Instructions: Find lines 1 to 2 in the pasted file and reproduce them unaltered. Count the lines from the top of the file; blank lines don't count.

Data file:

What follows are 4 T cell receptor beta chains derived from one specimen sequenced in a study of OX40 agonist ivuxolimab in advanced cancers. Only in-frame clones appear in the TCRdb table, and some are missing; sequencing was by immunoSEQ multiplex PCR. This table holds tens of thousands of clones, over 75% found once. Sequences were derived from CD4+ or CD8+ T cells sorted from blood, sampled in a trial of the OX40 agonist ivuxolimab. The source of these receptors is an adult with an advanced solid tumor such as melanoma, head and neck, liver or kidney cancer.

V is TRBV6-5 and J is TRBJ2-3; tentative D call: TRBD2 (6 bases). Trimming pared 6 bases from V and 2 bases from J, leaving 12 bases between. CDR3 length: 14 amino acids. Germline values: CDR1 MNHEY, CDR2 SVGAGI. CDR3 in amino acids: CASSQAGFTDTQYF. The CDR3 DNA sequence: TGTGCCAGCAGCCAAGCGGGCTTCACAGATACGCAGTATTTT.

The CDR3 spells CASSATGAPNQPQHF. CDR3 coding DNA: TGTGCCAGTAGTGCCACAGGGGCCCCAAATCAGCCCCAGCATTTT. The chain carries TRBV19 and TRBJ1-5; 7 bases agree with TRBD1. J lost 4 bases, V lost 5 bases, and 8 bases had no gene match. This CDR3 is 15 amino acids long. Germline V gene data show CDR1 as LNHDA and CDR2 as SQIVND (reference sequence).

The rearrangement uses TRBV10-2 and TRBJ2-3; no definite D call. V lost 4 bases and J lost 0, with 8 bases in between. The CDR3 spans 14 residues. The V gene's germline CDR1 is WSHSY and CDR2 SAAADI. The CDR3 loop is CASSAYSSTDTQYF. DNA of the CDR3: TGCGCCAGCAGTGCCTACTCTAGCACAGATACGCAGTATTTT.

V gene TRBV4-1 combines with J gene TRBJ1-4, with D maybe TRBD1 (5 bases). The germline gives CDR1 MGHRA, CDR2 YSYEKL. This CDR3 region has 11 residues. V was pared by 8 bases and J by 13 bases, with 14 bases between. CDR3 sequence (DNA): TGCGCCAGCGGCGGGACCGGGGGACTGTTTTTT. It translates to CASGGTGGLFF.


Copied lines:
What follows are 4 T cell receptor beta chains derived from one specimen sequenced in a study of OX40 agonist ivuxolimab in advanced cancers. Only in-frame clones appear in the TCRdb table, and some are missing; sequencing was by immunoSEQ multiplex PCR. This table holds tens of thousands of clones, over 75% found once. Sequences were derived from CD4+ or CD8+ T cells sorted from blood, sampled in a trial of the OX40 agonist ivuxolimab. The source of these receptors is an adult with an advanced solid tumor such as melanoma, head and neck, liver or kidney cancer.

V is TRBV6-5 and J is TRBJ2-3; tentative D call: TRBD2 (6 bases). Trimming pared 6 bases from V and 2 bases from J, leaving 12 bases between. CDR3 length: 14 amino acids. Germline values: CDR1 MNHEY, CDR2 SVGAGI. CDR3 in amino acids: CASSQAGFTDTQYF. The CDR3 DNA sequence: TGTGCCAGCAGCCAAGCGGGCTTCACAGATACGCAGTATTTT.